Bank Secrecy Act (BSA) member identification (ID) procedures require credit unions to have, at a minimum, the name, address, date of birth, and an ID number for each member.
In an increasingly diverse culture, verifying this information often requires flexibility, as well as policies and procedures that provide guidance.
“If you don't reasonably believe you know the true identity of a member, you can ask for more information,” says Colleen Kelly, CUNA’s senior federal compliance counsel. “This may be the case when you’re working with non-U.S. citizens.”
She describes several acceptable forms of member identification.
This card should contain the bearer’s photo on the front and back, name, U.S. Custom and Immigration Service number, date of birth, card expiration date, and laser-engraved fingerprint.
Some of these features are present only on permanent resident cards issued after May 1, 2017.
“You’re still going to see a lot of green cards with the previous design,” Kelly says. “They’re still valid, and they have all the information you need to comply with the BSA requirements.”
Foreign consulates issues these cards to identify citizens living abroad. They’re issued regardless of the applicant’s immigration status.
Each cardholder is given a unique identification number that is displayed on the card. In general, these cards also include the cardholder’s photo, address, birthplace, and expiration date.
“Ultimately, the credit union will decide, based on appropriate risk factors, whether to accept this form of ID for BSA purposes,” Kelly says.
The U.S. does not issue consular ID cards, but has recently begun to issue U.S. passport cards.
These cards are limited to domestic travel, and travel to Canada, Mexico, and some Caribbean countries. For identification purposes you must request to see the member’s actual U.S. passport.
Formulated in the wake of the Sept. 11 attacks, Congress passed the REAL ID Act in 2005 to “set standards for the issuance of sources of identification, such as driver’s licenses.”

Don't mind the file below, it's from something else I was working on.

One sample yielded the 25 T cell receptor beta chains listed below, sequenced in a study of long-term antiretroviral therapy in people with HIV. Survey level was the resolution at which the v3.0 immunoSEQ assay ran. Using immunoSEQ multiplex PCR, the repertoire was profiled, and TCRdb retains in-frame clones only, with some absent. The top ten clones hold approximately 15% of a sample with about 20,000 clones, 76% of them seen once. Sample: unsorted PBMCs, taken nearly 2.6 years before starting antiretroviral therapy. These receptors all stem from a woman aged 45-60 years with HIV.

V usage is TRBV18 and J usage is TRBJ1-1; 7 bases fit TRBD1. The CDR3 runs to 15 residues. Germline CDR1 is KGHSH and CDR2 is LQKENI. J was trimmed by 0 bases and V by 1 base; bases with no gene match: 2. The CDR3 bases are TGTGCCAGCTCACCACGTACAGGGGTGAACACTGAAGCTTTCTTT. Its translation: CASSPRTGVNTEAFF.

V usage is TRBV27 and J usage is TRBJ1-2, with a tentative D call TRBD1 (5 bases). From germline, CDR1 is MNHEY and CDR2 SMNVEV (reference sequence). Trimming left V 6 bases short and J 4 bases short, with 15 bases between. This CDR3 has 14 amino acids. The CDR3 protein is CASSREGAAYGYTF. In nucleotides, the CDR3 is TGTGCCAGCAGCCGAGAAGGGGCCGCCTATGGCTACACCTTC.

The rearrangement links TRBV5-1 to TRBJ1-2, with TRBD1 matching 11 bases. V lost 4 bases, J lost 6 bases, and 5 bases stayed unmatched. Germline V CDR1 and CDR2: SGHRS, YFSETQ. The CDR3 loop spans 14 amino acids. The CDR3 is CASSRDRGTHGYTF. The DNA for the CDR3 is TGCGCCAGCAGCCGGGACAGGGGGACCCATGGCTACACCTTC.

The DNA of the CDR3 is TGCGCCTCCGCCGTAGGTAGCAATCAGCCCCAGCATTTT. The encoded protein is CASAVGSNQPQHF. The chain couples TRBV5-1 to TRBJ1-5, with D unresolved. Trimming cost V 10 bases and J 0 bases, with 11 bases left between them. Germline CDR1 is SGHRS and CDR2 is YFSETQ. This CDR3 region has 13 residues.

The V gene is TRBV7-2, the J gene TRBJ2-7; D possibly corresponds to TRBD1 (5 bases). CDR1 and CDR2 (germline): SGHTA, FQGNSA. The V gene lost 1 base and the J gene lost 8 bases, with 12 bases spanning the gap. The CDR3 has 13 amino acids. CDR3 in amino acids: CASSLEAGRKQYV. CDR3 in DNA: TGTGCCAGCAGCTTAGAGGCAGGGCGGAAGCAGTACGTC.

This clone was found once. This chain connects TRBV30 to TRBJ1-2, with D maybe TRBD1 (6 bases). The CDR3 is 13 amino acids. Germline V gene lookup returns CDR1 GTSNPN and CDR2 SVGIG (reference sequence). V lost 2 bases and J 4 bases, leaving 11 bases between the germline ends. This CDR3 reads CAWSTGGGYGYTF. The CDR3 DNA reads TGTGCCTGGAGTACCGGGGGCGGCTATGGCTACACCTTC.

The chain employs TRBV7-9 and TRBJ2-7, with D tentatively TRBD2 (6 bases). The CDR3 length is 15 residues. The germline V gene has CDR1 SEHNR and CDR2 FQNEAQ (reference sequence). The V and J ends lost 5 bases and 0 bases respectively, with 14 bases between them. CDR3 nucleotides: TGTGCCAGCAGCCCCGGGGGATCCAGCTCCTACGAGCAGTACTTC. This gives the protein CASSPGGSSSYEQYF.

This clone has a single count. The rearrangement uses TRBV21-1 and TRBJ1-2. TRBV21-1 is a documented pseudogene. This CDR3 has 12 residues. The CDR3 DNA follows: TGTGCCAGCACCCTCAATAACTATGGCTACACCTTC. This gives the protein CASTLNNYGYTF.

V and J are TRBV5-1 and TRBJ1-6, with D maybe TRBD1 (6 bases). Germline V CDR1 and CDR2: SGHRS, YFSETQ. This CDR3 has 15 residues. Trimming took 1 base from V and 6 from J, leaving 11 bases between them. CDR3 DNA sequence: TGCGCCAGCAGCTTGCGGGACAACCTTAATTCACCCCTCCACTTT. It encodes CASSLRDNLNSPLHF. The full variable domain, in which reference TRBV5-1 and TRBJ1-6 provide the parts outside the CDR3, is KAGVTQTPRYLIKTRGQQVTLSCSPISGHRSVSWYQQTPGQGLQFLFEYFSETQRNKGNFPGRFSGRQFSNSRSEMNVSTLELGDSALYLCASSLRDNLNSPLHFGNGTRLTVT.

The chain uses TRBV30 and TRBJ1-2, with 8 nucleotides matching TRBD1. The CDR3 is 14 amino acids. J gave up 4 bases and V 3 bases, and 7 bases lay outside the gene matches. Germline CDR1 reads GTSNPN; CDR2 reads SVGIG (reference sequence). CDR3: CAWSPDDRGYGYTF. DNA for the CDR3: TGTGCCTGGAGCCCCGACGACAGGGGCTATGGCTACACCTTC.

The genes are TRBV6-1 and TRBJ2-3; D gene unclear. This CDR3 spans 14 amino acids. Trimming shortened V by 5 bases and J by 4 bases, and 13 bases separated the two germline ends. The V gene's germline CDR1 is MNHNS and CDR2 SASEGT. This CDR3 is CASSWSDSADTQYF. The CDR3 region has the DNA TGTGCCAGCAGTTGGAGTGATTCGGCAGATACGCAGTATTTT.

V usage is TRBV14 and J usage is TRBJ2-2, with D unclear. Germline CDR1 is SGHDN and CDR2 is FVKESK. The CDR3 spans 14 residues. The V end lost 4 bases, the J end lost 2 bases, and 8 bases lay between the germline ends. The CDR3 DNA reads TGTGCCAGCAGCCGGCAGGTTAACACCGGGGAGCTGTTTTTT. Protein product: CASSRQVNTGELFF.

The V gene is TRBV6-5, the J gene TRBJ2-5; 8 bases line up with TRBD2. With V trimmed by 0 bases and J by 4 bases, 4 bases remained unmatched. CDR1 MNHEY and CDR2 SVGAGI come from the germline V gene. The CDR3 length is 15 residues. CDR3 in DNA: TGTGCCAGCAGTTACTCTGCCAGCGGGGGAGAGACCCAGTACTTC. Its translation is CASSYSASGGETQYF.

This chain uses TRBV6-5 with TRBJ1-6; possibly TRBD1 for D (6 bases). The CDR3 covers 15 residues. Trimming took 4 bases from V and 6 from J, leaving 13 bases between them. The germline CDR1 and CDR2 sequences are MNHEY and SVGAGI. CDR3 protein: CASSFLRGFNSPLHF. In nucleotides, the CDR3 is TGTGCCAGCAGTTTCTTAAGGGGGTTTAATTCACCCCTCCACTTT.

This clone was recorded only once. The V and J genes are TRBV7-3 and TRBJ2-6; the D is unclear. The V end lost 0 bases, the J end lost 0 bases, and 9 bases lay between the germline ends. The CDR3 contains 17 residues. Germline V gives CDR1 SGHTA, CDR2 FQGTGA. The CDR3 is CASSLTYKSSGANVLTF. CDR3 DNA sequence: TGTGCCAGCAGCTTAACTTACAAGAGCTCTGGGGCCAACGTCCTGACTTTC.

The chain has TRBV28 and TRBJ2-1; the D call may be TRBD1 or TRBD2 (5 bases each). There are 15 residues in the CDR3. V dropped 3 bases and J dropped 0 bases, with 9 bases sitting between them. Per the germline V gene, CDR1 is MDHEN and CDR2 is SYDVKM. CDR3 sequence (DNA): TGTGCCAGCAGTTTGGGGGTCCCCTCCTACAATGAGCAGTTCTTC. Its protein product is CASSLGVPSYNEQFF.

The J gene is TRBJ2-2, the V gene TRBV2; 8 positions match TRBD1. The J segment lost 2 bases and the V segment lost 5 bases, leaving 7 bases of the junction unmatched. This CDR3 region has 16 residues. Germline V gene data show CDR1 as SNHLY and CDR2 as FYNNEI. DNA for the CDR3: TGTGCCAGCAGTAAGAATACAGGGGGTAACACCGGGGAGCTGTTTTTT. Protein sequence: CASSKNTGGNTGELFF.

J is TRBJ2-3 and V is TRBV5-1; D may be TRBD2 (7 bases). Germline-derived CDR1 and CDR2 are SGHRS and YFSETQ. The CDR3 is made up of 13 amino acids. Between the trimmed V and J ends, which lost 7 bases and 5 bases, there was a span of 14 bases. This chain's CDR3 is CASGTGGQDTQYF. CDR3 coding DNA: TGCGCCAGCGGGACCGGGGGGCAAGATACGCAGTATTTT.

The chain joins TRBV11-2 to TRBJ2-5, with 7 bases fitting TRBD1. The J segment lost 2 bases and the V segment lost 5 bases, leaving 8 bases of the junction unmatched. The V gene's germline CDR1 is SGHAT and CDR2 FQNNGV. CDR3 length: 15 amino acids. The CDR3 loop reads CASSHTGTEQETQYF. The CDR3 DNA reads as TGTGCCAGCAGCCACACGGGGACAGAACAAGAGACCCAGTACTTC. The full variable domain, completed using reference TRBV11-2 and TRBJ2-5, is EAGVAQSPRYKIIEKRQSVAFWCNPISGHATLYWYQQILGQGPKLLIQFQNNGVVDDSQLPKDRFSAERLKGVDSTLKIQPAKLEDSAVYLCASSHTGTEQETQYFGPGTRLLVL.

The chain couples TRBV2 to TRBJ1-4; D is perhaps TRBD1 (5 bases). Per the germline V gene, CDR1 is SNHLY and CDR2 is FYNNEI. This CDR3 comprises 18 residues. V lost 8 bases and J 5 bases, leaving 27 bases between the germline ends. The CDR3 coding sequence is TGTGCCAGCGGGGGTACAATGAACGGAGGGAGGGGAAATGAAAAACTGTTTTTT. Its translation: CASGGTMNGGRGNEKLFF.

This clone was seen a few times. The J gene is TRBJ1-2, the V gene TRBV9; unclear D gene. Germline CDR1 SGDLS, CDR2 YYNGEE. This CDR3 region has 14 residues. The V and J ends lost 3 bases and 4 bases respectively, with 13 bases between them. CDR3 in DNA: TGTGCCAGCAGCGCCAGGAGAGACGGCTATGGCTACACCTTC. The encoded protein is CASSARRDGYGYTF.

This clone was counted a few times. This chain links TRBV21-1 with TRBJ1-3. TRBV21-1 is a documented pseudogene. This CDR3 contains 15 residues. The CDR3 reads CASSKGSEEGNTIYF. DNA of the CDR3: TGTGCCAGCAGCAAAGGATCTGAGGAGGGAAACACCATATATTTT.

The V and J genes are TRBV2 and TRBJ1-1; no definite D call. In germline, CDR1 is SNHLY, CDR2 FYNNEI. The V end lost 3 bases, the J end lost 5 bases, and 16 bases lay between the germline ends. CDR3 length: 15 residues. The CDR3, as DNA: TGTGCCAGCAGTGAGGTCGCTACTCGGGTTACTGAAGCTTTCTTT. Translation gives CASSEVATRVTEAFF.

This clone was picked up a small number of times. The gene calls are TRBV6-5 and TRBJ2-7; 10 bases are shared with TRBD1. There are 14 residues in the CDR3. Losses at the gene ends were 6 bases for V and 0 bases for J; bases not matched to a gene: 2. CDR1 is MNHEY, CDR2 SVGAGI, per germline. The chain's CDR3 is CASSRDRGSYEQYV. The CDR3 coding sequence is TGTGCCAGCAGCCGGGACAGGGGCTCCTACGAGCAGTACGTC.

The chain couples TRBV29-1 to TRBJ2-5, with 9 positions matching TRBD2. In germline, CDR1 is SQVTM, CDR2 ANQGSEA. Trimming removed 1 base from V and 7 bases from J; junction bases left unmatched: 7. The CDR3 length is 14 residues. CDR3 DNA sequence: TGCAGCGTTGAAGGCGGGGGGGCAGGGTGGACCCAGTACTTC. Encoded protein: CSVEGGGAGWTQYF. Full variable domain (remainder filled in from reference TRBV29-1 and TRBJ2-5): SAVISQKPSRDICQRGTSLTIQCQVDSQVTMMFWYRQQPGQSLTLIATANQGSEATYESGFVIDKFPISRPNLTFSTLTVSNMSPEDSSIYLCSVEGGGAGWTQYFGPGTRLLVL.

State agencies that issue licenses and identification cards, such as departments of motor vehicles, now require more paperwork regarding proof of residency and Social Security numbers.
Because each state has its own licensing process, the REAL IDs have been phased in over the past few years. By Oct. 1, 2020, all state IDs should have the star at the top of the card.
“Real IDs are required for international travel and to enter federal facilities,” Kelly says. “The credit union’s policies and procedures will determine whether a REAL ID is required for BSA compliance purposes.”
Over the past decade, some cities have introduced municipal IDs to help residents without driver’s licenses to gain access to local benefits, such as homeless shelters, food assistance, and library services.
Some states encourage financial institutions to accept local IDs for opening checking and savings accounts.
“Like any identification card, it will be up to the credit union to determine whether these local ID are acceptable,” Kelly says. “At a minimum, you should ensure that it has been issued by a government agency, has not expired, and includes the name, address, date of birth, and an identifying number.”
Foreign passports are the most commonly accepted form of foreign identification.
“A credit union must determine its risk tolerance for excepting a variety of foreign passports,” Kelly says. “Do you have the resources to verify a particular foreign passport? Will you require that it be stamped by the U.S. Custom and Immigration Service? Will you accept any foreign IDs that are printed in another language?”
As the world becomes more sophisticated, more types of identification will likely be presented, Kelly adds. “It’s important for credit unions to carefully update their policies and procedures, and stay up to date with new ID technology and security features.”
Kelly addressed the 2019 CUNA BSA/AML Certification Conference with NASCUS.